Students work on real cases and policies, supervised by attorneys in a range of practice areas at various agencies in the Bay Area, while enrolled in a classroom component taught by Domestic Violence (DV) Field Placement Director Mallika Kaur.
Students gain real-time legal and policy training; manage trauma-exposure; and learn about gendered dynamics that touch all areas of law. It is very likely that, during their career, all attorneys will– either knowingly or unknowingly–work with and/or represent someone victimized by or someone accused of DV. When millions of people in the U.S. report being victimized by DV each year, it is clear that the legal needs of DV survivors are as diverse as our population. Overlay this with the reality that the use of the law to combat DV in the U.S. is deeply debated today. The DV Field Placement program is a chance for students to immerse in issues at the intersection of law and gender asymmetries: race, immigration, state’s rights, policing, restorative justice, and more.
In the U.S., DV is often reported as the leading cause of unnatural death for women. Heightened danger and lethality in various marginalized communities, including of trans victim-survivors, remain understudied. In U.S. prisons, it is estimated that anywhere from 40-85% of the population serving time in women prisons have been directly impacted by DV. Of mass shootings across the U.S., 2 out of 3 have a connection to DV. In many police precincts across the country, DV is the single largest category of calls to the police. And in the civil space, there is growing new legislation around DV: tort law, labor law, health law, housing law, bankruptcy law, etc., all directly intersect with the needs of DV survivors.
Students join the DV Field Placement program to develop first-hand insight to DV in their chosen legal area as well as benefit from the percolation of ideas and discussions about ethics-in-action in the DV Field Placement seminar, where fellow students will bring their learning (cognitive, emotional, technical, and philosophical) from working on DV issues in other diverse areas.
The DV Field Placement is open to any student, regardless of past or future goals and experiences.
Students may choose a placement at one of various agencies in the Bay Area. The work focuses on restraining orders, family law, public benefits, immigration, asylum, tort actions, employment issues, prosecution, defense of accused and/or incarcerated victims, appellate work, or other issues involving domestic violence. Students also may work on policy matters, including helping draft and advocate for legislation.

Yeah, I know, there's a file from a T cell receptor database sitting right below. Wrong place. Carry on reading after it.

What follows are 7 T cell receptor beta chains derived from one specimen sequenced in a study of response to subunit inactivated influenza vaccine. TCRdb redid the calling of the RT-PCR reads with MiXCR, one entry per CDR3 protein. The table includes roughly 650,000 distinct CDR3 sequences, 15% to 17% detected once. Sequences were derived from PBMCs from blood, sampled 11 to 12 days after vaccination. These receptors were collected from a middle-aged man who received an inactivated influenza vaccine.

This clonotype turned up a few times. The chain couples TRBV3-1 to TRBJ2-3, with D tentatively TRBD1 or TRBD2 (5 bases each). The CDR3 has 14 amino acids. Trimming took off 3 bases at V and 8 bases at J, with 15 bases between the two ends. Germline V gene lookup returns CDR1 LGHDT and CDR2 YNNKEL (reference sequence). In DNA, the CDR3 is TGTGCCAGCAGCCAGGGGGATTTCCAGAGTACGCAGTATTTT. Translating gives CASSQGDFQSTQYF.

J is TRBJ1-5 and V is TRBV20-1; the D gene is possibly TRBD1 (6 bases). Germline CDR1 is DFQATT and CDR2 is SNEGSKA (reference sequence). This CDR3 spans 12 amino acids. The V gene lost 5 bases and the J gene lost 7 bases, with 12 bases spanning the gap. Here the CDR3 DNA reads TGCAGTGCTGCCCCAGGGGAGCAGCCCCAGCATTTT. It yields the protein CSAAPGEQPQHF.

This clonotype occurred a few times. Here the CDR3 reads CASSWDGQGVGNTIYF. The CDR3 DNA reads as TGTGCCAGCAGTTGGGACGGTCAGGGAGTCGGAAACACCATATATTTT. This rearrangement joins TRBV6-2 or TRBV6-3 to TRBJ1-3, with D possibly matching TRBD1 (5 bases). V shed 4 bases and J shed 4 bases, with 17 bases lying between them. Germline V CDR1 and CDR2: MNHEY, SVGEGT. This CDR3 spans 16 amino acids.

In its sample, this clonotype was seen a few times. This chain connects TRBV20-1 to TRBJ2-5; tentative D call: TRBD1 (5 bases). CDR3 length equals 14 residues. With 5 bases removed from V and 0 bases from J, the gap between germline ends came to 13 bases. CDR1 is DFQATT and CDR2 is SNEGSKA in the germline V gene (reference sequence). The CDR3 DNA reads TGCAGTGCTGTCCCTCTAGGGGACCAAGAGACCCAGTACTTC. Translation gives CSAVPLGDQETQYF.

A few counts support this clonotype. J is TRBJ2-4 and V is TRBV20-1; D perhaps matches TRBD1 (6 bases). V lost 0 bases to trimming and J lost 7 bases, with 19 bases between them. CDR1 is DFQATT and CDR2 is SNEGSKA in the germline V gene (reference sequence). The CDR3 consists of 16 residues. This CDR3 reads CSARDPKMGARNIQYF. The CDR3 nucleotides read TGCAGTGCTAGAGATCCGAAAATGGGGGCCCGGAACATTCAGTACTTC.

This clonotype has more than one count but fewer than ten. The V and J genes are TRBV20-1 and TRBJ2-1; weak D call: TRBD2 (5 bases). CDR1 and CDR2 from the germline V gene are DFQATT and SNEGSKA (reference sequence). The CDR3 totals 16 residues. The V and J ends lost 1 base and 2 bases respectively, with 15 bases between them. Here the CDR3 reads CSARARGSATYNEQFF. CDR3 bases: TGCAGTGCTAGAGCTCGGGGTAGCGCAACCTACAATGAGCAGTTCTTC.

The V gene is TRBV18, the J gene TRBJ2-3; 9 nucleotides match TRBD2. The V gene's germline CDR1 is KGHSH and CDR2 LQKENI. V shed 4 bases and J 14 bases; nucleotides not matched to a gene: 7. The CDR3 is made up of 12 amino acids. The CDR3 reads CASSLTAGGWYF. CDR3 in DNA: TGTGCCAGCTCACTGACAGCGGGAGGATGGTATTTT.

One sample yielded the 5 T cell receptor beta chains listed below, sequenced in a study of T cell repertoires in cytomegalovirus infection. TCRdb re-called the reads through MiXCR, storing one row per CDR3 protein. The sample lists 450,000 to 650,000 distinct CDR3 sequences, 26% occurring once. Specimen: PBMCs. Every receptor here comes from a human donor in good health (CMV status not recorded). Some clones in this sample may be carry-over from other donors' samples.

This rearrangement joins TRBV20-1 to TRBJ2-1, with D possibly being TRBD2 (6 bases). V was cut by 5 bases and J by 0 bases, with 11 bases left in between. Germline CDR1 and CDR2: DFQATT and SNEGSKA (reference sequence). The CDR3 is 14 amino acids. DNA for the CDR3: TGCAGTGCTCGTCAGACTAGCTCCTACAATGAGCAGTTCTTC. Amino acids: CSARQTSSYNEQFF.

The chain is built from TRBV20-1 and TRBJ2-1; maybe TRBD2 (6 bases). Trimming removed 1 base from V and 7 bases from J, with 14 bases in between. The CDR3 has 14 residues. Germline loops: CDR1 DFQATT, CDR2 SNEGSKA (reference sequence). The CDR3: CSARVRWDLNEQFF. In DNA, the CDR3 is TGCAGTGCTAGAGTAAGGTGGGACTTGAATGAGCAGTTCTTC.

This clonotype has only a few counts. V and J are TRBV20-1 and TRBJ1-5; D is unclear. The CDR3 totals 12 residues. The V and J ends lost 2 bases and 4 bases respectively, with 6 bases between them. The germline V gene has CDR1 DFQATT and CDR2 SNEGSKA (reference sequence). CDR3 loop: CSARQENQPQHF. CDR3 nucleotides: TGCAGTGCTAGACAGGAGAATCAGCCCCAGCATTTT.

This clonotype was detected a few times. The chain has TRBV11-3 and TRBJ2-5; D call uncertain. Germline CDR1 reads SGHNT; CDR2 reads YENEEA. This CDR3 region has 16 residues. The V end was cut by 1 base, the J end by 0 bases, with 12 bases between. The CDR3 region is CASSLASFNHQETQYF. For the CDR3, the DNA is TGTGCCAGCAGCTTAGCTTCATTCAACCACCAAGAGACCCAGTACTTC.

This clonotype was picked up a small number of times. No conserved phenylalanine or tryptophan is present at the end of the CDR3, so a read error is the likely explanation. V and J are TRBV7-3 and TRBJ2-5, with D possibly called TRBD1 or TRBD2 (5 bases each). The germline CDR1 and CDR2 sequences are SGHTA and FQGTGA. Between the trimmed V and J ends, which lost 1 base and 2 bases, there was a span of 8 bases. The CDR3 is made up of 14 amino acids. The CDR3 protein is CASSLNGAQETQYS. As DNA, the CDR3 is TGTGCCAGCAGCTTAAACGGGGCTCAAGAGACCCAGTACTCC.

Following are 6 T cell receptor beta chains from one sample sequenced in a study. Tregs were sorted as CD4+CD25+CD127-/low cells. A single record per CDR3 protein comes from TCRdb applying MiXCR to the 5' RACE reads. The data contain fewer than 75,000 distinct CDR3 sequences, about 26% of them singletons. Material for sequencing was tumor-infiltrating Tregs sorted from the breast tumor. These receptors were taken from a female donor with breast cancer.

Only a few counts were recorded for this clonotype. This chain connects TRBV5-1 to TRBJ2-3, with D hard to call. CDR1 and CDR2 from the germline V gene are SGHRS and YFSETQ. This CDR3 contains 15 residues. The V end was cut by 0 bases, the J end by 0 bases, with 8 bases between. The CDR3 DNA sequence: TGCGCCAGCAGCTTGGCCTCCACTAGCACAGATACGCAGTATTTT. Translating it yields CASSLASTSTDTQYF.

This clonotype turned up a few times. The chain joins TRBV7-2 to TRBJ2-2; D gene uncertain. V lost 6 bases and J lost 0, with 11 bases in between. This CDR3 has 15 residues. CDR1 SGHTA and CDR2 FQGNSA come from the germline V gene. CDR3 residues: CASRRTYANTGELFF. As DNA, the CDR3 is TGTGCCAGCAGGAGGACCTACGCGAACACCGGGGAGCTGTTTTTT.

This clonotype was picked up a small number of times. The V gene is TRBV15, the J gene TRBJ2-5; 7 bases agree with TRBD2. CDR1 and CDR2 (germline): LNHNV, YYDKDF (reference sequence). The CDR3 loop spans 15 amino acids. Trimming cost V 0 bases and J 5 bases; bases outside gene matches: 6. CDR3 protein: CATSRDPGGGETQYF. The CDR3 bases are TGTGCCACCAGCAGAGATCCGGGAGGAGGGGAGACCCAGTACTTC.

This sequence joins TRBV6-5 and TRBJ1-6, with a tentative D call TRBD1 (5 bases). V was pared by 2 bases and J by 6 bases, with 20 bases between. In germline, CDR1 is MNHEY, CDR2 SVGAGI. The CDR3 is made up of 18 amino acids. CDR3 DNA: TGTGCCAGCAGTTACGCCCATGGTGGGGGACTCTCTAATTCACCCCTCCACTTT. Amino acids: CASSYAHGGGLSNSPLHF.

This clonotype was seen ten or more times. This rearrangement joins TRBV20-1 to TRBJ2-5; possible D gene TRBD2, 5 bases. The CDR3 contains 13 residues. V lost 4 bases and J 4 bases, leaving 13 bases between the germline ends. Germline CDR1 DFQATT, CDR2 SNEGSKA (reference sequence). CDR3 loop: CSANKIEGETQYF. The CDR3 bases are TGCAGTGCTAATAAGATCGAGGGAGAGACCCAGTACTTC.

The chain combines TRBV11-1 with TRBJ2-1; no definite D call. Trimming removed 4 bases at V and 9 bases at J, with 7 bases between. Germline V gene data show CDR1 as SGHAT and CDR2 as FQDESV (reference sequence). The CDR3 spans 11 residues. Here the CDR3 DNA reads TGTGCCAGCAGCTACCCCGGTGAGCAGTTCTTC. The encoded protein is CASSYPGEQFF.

At the placements, students interview clients; draft restraining orders, memoranda, and motions; represent clients at hearings; argue motions; and research policy issues. They may also attend meetings with attorneys, government officials, judges and legislators.
The placements provide a rewarding opportunity to engage with victim-survivors of Domestic Violence, to witness the laws around DV in action, to learn important legal skills, to experience negotiating trauma and emotions of legal work, and to build a collaborative network of contacts in the legal community.
- DV Field Placement meets Professional Responsibility requirement
- DV Field Placement meets J.D. Experiential Requirement
- DV Field Placement counts towards LLM Practical Lawyering Certificate
Here is the PDF for the Domestic Violence Field Placement Flyer (above).
THE JIM FAHEY SAFE HOMES FOR WOMEN FELLOWSHIP
The Jim Fahey Safe Homes Fund for Women endowment was established in 2007 to provide scholarships for graduate students at UC Berkeley with demonstrated financial need and a strong aptitude in relevant subjects as well as a deep commitment to combating domestic violence against women. Preference is given to students who are close to graduation, and who have completed coursework on feminist or gender or women’s studies, families, domestic violence, and the like. Undocumented students eligible to apply. No work authorization required.